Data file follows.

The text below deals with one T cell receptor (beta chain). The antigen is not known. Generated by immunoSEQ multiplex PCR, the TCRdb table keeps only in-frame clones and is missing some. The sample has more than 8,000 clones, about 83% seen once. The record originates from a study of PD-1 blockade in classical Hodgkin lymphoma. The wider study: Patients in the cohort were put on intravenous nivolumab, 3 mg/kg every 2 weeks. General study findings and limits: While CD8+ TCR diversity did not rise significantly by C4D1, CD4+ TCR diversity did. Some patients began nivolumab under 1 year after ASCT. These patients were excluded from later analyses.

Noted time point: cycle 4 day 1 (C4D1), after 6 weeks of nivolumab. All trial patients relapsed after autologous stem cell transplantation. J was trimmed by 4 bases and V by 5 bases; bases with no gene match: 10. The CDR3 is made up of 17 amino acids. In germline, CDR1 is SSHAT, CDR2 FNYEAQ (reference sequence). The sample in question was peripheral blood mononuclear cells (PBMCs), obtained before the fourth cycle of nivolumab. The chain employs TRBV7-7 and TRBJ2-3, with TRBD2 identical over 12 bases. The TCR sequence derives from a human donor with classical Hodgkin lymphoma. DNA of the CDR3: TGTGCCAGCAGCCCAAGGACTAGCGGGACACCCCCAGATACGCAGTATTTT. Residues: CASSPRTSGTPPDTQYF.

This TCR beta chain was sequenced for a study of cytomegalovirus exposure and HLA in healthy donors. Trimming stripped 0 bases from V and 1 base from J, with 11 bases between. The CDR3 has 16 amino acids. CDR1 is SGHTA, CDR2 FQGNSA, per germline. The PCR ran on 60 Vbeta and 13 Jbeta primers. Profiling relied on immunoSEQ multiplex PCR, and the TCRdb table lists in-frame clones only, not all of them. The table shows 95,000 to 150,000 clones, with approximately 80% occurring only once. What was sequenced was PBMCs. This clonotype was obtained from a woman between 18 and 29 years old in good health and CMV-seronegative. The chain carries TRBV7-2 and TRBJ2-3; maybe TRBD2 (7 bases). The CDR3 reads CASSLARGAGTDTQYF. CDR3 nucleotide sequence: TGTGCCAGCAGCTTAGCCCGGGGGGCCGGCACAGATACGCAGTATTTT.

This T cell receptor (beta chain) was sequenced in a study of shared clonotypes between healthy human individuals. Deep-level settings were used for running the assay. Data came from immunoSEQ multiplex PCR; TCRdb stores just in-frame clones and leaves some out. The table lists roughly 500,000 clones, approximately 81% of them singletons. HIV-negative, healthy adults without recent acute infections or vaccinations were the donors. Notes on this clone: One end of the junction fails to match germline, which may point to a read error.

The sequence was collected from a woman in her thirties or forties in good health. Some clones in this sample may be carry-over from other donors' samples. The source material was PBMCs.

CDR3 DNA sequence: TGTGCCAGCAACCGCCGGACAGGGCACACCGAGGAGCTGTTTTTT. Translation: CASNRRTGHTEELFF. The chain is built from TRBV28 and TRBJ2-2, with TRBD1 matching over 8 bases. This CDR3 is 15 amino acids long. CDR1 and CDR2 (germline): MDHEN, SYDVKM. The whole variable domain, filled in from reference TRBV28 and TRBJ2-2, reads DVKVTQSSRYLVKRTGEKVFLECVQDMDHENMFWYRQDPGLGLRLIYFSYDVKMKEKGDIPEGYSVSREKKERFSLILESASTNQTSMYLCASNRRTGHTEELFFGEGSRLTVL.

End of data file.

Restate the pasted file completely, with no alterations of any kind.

The text below deals with one T cell receptor (beta chain). The antigen is not known. Generated by immunoSEQ multiplex PCR, the TCRdb table keeps only in-frame clones and is missing some. The sample has more than 8,000 clones, about 83% seen once. The record originates from a study of PD-1 blockade in classical Hodgkin lymphoma. The wider study: Patients in the cohort were put on intravenous nivolumab, 3 mg/kg every 2 weeks. General study findings and limits: While CD8+ TCR diversity did not rise significantly by C4D1, CD4+ TCR diversity did. Some patients began nivolumab under 1 year after ASCT. These patients were excluded from later analyses.

Noted time point: cycle 4 day 1 (C4D1), after 6 weeks of nivolumab. All trial patients relapsed after autologous stem cell transplantation. J was trimmed by 4 bases and V by 5 bases; bases with no gene match: 10. The CDR3 is made up of 17 amino acids. In germline, CDR1 is SSHAT, CDR2 FNYEAQ (reference sequence). The sample in question was peripheral blood mononuclear cells (PBMCs), obtained before the fourth cycle of nivolumab. The chain employs TRBV7-7 and TRBJ2-3, with TRBD2 identical over 12 bases. The TCR sequence derives from a human donor with classical Hodgkin lymphoma. DNA of the CDR3: TGTGCCAGCAGCCCAAGGACTAGCGGGACACCCCCAGATACGCAGTATTTT. Residues: CASSPRTSGTPPDTQYF.

This TCR beta chain was sequenced for a study of cytomegalovirus exposure and HLA in healthy donors. Trimming stripped 0 bases from V and 1 base from J, with 11 bases between. The CDR3 has 16 amino acids. CDR1 is SGHTA, CDR2 FQGNSA, per germline. The PCR ran on 60 Vbeta and 13 Jbeta primers. Profiling relied on immunoSEQ multiplex PCR, and the TCRdb table lists in-frame clones only, not all of them. The table shows 95,000 to 150,000 clones, with approximately 80% occurring only once. What was sequenced was PBMCs. This clonotype was obtained from a woman between 18 and 29 years old in good health and CMV-seronegative. The chain carries TRBV7-2 and TRBJ2-3; maybe TRBD2 (7 bases). The CDR3 reads CASSLARGAGTDTQYF. CDR3 nucleotide sequence: TGTGCCAGCAGCTTAGCCCGGGGGGCCGGCACAGATACGCAGTATTTT.

This T cell receptor (beta chain) was sequenced in a study of shared clonotypes between healthy human individuals. Deep-level settings were used for running the assay. Data came from immunoSEQ multiplex PCR; TCRdb stores just in-frame clones and leaves some out. The table lists roughly 500,000 clones, approximately 81% of them singletons. HIV-negative, healthy adults without recent acute infections or vaccinations were the donors. Notes on this clone: One end of the junction fails to match germline, which may point to a read error.

The sequence was collected from a woman in her thirties or forties in good health. Some clones in this sample may be carry-over from other donors' samples. The source material was PBMCs.

CDR3 DNA sequence: TGTGCCAGCAACCGCCGGACAGGGCACACCGAGGAGCTGTTTTTT. Translation: CASNRRTGHTEELFF. The chain is built from TRBV28 and TRBJ2-2, with TRBD1 matching over 8 bases. This CDR3 is 15 amino acids long. CDR1 and CDR2 (germline): MDHEN, SYDVKM. The whole variable domain, filled in from reference TRBV28 and TRBJ2-2, reads DVKVTQSSRYLVKRTGEKVFLECVQDMDHENMFWYRQDPGLGLRLIYFSYDVKMKEKGDIPEGYSVSREKKERFSLILESASTNQTSMYLCASNRRTGHTEELFFGEGSRLTVL.